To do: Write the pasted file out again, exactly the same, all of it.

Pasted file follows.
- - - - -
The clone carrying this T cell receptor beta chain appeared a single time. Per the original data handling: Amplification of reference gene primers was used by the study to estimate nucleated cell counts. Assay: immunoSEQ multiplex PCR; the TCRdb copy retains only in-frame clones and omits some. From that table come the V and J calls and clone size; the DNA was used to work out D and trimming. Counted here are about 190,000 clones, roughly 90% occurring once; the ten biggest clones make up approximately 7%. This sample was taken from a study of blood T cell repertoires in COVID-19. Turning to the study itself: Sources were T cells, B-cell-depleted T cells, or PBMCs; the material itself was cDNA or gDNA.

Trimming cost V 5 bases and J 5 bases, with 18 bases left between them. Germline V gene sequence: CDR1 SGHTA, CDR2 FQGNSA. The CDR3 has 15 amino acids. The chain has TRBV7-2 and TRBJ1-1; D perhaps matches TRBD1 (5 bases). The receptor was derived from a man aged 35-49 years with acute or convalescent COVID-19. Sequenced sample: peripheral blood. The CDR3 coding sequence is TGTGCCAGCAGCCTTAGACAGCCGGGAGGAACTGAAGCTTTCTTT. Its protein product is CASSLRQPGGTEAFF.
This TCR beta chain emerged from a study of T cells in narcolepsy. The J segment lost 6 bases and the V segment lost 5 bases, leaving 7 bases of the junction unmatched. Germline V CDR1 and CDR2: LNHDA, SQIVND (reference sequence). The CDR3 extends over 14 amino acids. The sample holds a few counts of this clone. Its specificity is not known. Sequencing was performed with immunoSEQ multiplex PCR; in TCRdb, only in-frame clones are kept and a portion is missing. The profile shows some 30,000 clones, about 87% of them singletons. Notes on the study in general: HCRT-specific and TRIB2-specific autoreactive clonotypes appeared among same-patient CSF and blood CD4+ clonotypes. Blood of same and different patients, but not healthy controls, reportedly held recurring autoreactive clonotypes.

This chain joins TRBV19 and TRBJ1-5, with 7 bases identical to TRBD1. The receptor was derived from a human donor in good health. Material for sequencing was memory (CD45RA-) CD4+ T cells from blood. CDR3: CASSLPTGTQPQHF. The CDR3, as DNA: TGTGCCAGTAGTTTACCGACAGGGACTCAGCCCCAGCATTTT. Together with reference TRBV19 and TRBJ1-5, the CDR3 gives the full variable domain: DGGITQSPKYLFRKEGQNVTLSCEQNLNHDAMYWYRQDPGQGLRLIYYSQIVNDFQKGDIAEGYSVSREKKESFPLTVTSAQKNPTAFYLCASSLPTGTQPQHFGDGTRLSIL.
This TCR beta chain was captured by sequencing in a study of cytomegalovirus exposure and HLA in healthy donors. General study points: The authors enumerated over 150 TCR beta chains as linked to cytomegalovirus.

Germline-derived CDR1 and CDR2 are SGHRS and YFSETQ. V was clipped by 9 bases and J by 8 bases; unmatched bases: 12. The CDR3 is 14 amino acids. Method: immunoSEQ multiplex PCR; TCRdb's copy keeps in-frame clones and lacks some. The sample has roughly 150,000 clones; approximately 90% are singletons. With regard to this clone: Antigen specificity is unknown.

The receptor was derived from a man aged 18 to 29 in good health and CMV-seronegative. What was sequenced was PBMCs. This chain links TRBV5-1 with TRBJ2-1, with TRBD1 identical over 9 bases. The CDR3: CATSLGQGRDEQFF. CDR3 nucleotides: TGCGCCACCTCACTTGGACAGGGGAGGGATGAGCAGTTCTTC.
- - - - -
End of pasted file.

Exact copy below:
The clone carrying this T cell receptor beta chain appeared a single time. Per the original data handling: Amplification of reference gene primers was used by the study to estimate nucleated cell counts. Assay: immunoSEQ multiplex PCR; the TCRdb copy retains only in-frame clones and omits some. From that table come the V and J calls and clone size; the DNA was used to work out D and trimming. Counted here are about 190,000 clones, roughly 90% occurring once; the ten biggest clones make up approximately 7%. This sample was taken from a study of blood T cell repertoires in COVID-19. Turning to the study itself: Sources were T cells, B-cell-depleted T cells, or PBMCs; the material itself was cDNA or gDNA.

Trimming cost V 5 bases and J 5 bases, with 18 bases left between them. Germline V gene sequence: CDR1 SGHTA, CDR2 FQGNSA. The CDR3 has 15 amino acids. The chain has TRBV7-2 and TRBJ1-1; D perhaps matches TRBD1 (5 bases). The receptor was derived from a man aged 35-49 years with acute or convalescent COVID-19. Sequenced sample: peripheral blood. The CDR3 coding sequence is TGTGCCAGCAGCCTTAGACAGCCGGGAGGAACTGAAGCTTTCTTT. Its protein product is CASSLRQPGGTEAFF.
This TCR beta chain emerged from a study of T cells in narcolepsy. The J segment lost 6 bases and the V segment lost 5 bases, leaving 7 bases of the junction unmatched. Germline V CDR1 and CDR2: LNHDA, SQIVND (reference sequence). The CDR3 extends over 14 amino acids. The sample holds a few counts of this clone. Its specificity is not known. Sequencing was performed with immunoSEQ multiplex PCR; in TCRdb, only in-frame clones are kept and a portion is missing. The profile shows some 30,000 clones, about 87% of them singletons. Notes on the study in general: HCRT-specific and TRIB2-specific autoreactive clonotypes appeared among same-patient CSF and blood CD4+ clonotypes. Blood of same and different patients, but not healthy controls, reportedly held recurring autoreactive clonotypes.

This chain joins TRBV19 and TRBJ1-5, with 7 bases identical to TRBD1. The receptor was derived from a human donor in good health. Material for sequencing was memory (CD45RA-) CD4+ T cells from blood. CDR3: CASSLPTGTQPQHF. The CDR3, as DNA: TGTGCCAGTAGTTTACCGACAGGGACTCAGCCCCAGCATTTT. Together with reference TRBV19 and TRBJ1-5, the CDR3 gives the full variable domain: DGGITQSPKYLFRKEGQNVTLSCEQNLNHDAMYWYRQDPGQGLRLIYYSQIVNDFQKGDIAEGYSVSREKKESFPLTVTSAQKNPTAFYLCASSLPTGTQPQHFGDGTRLSIL.
This TCR beta chain was captured by sequencing in a study of cytomegalovirus exposure and HLA in healthy donors. General study points: The authors enumerated over 150 TCR beta chains as linked to cytomegalovirus.

Germline-derived CDR1 and CDR2 are SGHRS and YFSETQ. V was clipped by 9 bases and J by 8 bases; unmatched bases: 12. The CDR3 is 14 amino acids. Method: immunoSEQ multiplex PCR; TCRdb's copy keeps in-frame clones and lacks some. The sample has roughly 150,000 clones; approximately 90% are singletons. With regard to this clone: Antigen specificity is unknown.

The receptor was derived from a man aged 18 to 29 in good health and CMV-seronegative. What was sequenced was PBMCs. This chain links TRBV5-1 with TRBJ2-1, with TRBD1 identical over 9 bases. The CDR3: CATSLGQGRDEQFF. CDR3 nucleotides: TGCGCCACCTCACTTGGACAGGGGAGGGATGAGCAGTTCTTC.